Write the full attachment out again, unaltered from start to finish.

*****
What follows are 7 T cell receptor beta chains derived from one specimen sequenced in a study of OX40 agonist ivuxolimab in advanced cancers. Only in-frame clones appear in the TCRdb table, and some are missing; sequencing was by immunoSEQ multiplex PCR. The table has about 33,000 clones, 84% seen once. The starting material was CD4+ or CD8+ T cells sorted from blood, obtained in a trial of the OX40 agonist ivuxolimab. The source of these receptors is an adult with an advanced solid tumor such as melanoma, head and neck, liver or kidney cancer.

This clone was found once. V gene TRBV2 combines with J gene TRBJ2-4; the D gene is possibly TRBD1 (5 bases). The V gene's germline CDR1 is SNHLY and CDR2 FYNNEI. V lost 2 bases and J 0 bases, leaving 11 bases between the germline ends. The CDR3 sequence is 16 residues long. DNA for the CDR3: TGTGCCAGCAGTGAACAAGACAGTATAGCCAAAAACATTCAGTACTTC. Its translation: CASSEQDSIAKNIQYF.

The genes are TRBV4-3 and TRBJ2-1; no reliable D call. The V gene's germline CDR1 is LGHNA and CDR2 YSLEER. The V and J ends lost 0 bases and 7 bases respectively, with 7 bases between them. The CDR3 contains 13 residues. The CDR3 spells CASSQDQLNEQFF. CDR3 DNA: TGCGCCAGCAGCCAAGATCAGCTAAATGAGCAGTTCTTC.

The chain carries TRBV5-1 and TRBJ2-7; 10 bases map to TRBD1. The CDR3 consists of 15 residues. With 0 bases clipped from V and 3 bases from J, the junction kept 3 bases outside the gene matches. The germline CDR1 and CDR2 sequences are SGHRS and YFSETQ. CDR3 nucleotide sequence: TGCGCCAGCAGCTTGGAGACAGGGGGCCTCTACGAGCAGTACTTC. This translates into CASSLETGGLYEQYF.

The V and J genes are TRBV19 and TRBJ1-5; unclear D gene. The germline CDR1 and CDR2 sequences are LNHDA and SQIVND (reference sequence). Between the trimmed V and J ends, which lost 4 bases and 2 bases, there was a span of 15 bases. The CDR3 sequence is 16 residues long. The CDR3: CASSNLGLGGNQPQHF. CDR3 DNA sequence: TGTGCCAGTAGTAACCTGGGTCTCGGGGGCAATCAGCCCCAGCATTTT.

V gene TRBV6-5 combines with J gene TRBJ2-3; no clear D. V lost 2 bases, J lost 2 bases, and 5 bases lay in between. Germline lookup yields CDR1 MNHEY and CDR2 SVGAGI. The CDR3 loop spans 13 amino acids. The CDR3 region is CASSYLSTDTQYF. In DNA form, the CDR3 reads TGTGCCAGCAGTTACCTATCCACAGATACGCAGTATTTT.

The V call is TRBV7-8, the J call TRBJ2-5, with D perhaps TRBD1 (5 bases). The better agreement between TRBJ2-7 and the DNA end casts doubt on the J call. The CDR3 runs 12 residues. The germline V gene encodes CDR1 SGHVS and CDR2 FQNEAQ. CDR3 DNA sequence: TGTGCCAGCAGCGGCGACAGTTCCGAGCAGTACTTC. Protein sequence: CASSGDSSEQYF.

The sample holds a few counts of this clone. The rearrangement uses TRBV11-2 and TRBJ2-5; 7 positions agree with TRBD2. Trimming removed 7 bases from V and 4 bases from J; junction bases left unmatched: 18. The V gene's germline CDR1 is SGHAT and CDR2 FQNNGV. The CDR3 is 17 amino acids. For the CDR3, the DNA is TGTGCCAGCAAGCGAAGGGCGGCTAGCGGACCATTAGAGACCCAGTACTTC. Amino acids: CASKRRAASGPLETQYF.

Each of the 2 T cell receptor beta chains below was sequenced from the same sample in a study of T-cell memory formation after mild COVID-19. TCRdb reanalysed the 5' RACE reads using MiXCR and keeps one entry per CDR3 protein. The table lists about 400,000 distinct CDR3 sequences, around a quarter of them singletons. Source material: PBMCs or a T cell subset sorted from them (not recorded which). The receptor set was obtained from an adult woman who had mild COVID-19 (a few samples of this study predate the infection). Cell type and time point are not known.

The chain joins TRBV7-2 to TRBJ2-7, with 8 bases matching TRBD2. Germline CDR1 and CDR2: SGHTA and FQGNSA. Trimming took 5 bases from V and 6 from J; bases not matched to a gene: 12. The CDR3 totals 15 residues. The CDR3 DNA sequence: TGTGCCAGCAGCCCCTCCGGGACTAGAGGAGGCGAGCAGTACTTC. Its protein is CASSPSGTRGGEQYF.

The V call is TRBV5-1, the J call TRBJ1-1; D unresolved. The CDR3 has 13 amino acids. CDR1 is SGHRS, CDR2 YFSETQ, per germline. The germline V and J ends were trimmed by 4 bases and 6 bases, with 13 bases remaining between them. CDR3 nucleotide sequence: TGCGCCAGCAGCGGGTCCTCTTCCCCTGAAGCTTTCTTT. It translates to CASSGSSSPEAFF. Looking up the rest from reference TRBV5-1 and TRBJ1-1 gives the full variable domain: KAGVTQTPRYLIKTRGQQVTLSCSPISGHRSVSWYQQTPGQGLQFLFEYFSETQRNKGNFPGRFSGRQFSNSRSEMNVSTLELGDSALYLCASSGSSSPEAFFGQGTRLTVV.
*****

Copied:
What follows are 7 T cell receptor beta chains derived from one specimen sequenced in a study of OX40 agonist ivuxolimab in advanced cancers. Only in-frame clones appear in the TCRdb table, and some are missing; sequencing was by immunoSEQ multiplex PCR. The table has about 33,000 clones, 84% seen once. The starting material was CD4+ or CD8+ T cells sorted from blood, obtained in a trial of the OX40 agonist ivuxolimab. The source of these receptors is an adult with an advanced solid tumor such as melanoma, head and neck, liver or kidney cancer.

This clone was found once. V gene TRBV2 combines with J gene TRBJ2-4; the D gene is possibly TRBD1 (5 bases). The V gene's germline CDR1 is SNHLY and CDR2 FYNNEI. V lost 2 bases and J 0 bases, leaving 11 bases between the germline ends. The CDR3 sequence is 16 residues long. DNA for the CDR3: TGTGCCAGCAGTGAACAAGACAGTATAGCCAAAAACATTCAGTACTTC. Its translation: CASSEQDSIAKNIQYF.

The genes are TRBV4-3 and TRBJ2-1; no reliable D call. The V gene's germline CDR1 is LGHNA and CDR2 YSLEER. The V and J ends lost 0 bases and 7 bases respectively, with 7 bases between them. The CDR3 contains 13 residues. The CDR3 spells CASSQDQLNEQFF. CDR3 DNA: TGCGCCAGCAGCCAAGATCAGCTAAATGAGCAGTTCTTC.

The chain carries TRBV5-1 and TRBJ2-7; 10 bases map to TRBD1. The CDR3 consists of 15 residues. With 0 bases clipped from V and 3 bases from J, the junction kept 3 bases outside the gene matches. The germline CDR1 and CDR2 sequences are SGHRS and YFSETQ. CDR3 nucleotide sequence: TGCGCCAGCAGCTTGGAGACAGGGGGCCTCTACGAGCAGTACTTC. This translates into CASSLETGGLYEQYF.

The V and J genes are TRBV19 and TRBJ1-5; unclear D gene. The germline CDR1 and CDR2 sequences are LNHDA and SQIVND (reference sequence). Between the trimmed V and J ends, which lost 4 bases and 2 bases, there was a span of 15 bases. The CDR3 sequence is 16 residues long. The CDR3: CASSNLGLGGNQPQHF. CDR3 DNA sequence: TGTGCCAGTAGTAACCTGGGTCTCGGGGGCAATCAGCCCCAGCATTTT.

V gene TRBV6-5 combines with J gene TRBJ2-3; no clear D. V lost 2 bases, J lost 2 bases, and 5 bases lay in between. Germline lookup yields CDR1 MNHEY and CDR2 SVGAGI. The CDR3 loop spans 13 amino acids. The CDR3 region is CASSYLSTDTQYF. In DNA form, the CDR3 reads TGTGCCAGCAGTTACCTATCCACAGATACGCAGTATTTT.

The V call is TRBV7-8, the J call TRBJ2-5, with D perhaps TRBD1 (5 bases). The better agreement between TRBJ2-7 and the DNA end casts doubt on the J call. The CDR3 runs 12 residues. The germline V gene encodes CDR1 SGHVS and CDR2 FQNEAQ. CDR3 DNA sequence: TGTGCCAGCAGCGGCGACAGTTCCGAGCAGTACTTC. Protein sequence: CASSGDSSEQYF.

The sample holds a few counts of this clone. The rearrangement uses TRBV11-2 and TRBJ2-5; 7 positions agree with TRBD2. Trimming removed 7 bases from V and 4 bases from J; junction bases left unmatched: 18. The V gene's germline CDR1 is SGHAT and CDR2 FQNNGV. The CDR3 is 17 amino acids. For the CDR3, the DNA is TGTGCCAGCAAGCGAAGGGCGGCTAGCGGACCATTAGAGACCCAGTACTTC. Amino acids: CASKRRAASGPLETQYF.

Each of the 2 T cell receptor beta chains below was sequenced from the same sample in a study of T-cell memory formation after mild COVID-19. TCRdb reanalysed the 5' RACE reads using MiXCR and keeps one entry per CDR3 protein. The table lists about 400,000 distinct CDR3 sequences, around a quarter of them singletons. Source material: PBMCs or a T cell subset sorted from them (not recorded which). The receptor set was obtained from an adult woman who had mild COVID-19 (a few samples of this study predate the infection). Cell type and time point are not known.

The chain joins TRBV7-2 to TRBJ2-7, with 8 bases matching TRBD2. Germline CDR1 and CDR2: SGHTA and FQGNSA. Trimming took 5 bases from V and 6 from J; bases not matched to a gene: 12. The CDR3 totals 15 residues. The CDR3 DNA sequence: TGTGCCAGCAGCCCCTCCGGGACTAGAGGAGGCGAGCAGTACTTC. Its protein is CASSPSGTRGGEQYF.

The V call is TRBV5-1, the J call TRBJ1-1; D unresolved. The CDR3 has 13 amino acids. CDR1 is SGHRS, CDR2 YFSETQ, per germline. The germline V and J ends were trimmed by 4 bases and 6 bases, with 13 bases remaining between them. CDR3 nucleotide sequence: TGCGCCAGCAGCGGGTCCTCTTCCCCTGAAGCTTTCTTT. It translates to CASSGSSSPEAFF. Looking up the rest from reference TRBV5-1 and TRBJ1-1 gives the full variable domain: KAGVTQTPRYLIKTRGQQVTLSCSPISGHRSVSWYQQTPGQGLQFLFEYFSETQRNKGNFPGRFSGRQFSNSRSEMNVSTLELGDSALYLCASSGSSSPEAFFGQGTRLTVV.